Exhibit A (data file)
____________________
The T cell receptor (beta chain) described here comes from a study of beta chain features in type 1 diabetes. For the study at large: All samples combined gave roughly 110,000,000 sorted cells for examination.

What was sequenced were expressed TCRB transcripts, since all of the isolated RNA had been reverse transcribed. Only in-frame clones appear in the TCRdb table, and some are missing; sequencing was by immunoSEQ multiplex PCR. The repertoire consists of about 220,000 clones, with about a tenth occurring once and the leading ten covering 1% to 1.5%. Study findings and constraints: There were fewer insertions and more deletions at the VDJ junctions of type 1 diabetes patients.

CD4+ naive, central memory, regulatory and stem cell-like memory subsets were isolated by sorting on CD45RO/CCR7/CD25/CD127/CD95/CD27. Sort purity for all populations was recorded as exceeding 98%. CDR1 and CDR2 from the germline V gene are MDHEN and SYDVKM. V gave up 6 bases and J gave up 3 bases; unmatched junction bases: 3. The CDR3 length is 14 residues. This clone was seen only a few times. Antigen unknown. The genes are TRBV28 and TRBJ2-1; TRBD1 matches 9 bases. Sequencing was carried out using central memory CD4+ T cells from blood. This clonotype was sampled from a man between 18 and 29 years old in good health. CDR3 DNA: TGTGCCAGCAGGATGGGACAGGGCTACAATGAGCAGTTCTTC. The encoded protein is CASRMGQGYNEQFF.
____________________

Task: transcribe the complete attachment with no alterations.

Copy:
The T cell receptor (beta chain) described here comes from a study of beta chain features in type 1 diabetes. For the study at large: All samples combined gave roughly 110,000,000 sorted cells for examination.

What was sequenced were expressed TCRB transcripts, since all of the isolated RNA had been reverse transcribed. Only in-frame clones appear in the TCRdb table, and some are missing; sequencing was by immunoSEQ multiplex PCR. The repertoire consists of about 220,000 clones, with about a tenth occurring once and the leading ten covering 1% to 1.5%. Study findings and constraints: There were fewer insertions and more deletions at the VDJ junctions of type 1 diabetes patients.

CD4+ naive, central memory, regulatory and stem cell-like memory subsets were isolated by sorting on CD45RO/CCR7/CD25/CD127/CD95/CD27. Sort purity for all populations was recorded as exceeding 98%. CDR1 and CDR2 from the germline V gene are MDHEN and SYDVKM. V gave up 6 bases and J gave up 3 bases; unmatched junction bases: 3. The CDR3 length is 14 residues. This clone was seen only a few times. Antigen unknown. The genes are TRBV28 and TRBJ2-1; TRBD1 matches 9 bases. Sequencing was carried out using central memory CD4+ T cells from blood. This clonotype was sampled from a man between 18 and 29 years old in good health. CDR3 DNA: TGTGCCAGCAGGATGGGACAGGGCTACAATGAGCAGTTCTTC. The encoded protein is CASRMGQGYNEQFF.